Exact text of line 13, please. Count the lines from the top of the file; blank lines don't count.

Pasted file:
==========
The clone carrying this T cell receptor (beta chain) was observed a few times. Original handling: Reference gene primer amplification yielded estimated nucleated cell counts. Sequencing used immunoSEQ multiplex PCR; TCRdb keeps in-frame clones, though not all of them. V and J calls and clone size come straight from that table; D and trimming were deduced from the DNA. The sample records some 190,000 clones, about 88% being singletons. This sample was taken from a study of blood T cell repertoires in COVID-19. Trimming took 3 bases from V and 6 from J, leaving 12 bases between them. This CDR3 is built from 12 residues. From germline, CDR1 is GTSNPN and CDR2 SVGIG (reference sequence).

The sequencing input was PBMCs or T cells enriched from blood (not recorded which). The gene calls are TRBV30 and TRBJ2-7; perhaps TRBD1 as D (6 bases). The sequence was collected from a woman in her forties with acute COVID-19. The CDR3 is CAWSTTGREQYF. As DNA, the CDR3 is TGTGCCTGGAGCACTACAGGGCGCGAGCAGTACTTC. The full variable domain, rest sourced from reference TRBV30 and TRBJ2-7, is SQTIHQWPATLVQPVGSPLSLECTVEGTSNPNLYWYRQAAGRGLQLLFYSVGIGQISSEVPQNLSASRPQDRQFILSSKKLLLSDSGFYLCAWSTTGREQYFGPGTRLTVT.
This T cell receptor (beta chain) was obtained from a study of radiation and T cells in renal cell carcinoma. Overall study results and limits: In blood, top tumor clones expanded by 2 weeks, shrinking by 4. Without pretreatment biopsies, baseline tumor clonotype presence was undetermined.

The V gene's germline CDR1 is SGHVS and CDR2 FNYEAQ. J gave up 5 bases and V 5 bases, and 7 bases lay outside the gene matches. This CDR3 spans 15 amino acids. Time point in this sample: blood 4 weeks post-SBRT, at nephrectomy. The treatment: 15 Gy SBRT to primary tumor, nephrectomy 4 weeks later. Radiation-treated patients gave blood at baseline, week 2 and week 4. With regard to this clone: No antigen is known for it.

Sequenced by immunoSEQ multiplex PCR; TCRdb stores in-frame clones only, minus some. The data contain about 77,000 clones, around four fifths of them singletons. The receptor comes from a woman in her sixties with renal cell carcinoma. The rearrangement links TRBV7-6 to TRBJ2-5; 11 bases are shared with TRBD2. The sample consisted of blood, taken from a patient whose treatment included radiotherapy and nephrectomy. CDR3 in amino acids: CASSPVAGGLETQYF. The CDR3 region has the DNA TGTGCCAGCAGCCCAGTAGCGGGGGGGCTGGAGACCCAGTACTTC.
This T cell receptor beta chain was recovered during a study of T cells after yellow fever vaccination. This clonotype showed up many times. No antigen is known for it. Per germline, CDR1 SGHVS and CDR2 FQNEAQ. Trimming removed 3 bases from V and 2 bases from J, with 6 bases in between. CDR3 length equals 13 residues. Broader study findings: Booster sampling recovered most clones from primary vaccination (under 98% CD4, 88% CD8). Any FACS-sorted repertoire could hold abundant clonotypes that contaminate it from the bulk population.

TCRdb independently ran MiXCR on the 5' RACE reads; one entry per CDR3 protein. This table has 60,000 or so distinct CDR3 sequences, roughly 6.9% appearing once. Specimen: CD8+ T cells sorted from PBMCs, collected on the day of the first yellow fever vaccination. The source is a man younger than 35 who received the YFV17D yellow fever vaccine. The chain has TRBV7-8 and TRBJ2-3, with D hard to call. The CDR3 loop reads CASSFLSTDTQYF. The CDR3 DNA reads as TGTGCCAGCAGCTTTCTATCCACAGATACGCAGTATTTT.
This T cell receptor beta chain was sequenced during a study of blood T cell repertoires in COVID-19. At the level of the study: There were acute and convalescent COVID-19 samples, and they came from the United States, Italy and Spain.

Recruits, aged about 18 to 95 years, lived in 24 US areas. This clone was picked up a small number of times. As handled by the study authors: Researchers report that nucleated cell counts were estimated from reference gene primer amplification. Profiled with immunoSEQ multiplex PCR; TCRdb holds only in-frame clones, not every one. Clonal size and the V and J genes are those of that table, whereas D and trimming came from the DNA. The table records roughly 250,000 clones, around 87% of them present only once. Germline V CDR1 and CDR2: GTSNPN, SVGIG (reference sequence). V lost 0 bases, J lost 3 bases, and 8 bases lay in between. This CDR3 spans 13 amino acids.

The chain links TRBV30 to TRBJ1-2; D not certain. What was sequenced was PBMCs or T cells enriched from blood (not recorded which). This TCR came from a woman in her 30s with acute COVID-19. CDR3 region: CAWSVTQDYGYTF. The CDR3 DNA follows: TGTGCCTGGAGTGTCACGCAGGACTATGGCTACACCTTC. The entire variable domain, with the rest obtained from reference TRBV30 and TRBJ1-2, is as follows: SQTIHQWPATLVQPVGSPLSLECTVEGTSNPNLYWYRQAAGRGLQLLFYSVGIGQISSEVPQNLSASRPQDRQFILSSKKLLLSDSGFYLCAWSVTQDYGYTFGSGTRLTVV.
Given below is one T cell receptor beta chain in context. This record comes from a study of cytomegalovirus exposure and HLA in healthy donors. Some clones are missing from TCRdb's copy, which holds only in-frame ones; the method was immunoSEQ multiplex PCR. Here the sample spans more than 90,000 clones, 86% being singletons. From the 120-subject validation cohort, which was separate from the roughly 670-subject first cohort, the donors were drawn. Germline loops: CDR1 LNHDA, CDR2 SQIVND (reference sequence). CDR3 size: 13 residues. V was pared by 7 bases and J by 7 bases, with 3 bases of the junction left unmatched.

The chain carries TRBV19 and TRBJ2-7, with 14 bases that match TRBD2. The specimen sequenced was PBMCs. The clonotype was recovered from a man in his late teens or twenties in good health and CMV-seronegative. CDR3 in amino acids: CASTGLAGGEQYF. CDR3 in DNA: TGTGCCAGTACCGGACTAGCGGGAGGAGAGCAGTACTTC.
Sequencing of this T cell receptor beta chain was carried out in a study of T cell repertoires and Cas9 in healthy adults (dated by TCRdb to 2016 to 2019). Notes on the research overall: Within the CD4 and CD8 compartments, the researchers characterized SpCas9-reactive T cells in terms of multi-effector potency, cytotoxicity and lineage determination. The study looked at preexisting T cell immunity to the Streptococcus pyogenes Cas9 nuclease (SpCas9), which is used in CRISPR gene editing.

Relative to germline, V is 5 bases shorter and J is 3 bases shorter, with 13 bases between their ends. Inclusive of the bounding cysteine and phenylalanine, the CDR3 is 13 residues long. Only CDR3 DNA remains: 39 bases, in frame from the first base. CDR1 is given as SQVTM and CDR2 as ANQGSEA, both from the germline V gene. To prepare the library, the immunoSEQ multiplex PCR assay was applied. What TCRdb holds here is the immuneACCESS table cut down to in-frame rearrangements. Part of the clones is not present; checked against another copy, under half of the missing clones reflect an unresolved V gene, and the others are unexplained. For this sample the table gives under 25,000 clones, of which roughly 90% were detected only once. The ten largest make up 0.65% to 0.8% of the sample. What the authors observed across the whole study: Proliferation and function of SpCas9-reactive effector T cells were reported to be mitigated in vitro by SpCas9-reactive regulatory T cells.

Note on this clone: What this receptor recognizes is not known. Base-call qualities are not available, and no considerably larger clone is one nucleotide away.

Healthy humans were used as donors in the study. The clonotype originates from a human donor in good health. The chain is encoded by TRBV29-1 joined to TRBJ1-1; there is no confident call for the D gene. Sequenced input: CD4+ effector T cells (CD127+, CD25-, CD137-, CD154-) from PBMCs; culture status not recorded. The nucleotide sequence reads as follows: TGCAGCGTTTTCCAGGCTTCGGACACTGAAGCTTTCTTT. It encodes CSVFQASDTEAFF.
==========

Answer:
Sequencing of this T cell receptor beta chain was carried out in a study of T cell repertoires and Cas9 in healthy adults (dated by TCRdb to 2016 to 2019). Notes on the research overall: Within the CD4 and CD8 compartments, the researchers characterized SpCas9-reactive T cells in terms of multi-effector potency, cytotoxicity and lineage determination. The study looked at preexisting T cell immunity to the Streptococcus pyogenes Cas9 nuclease (SpCas9), which is used in CRISPR gene editing.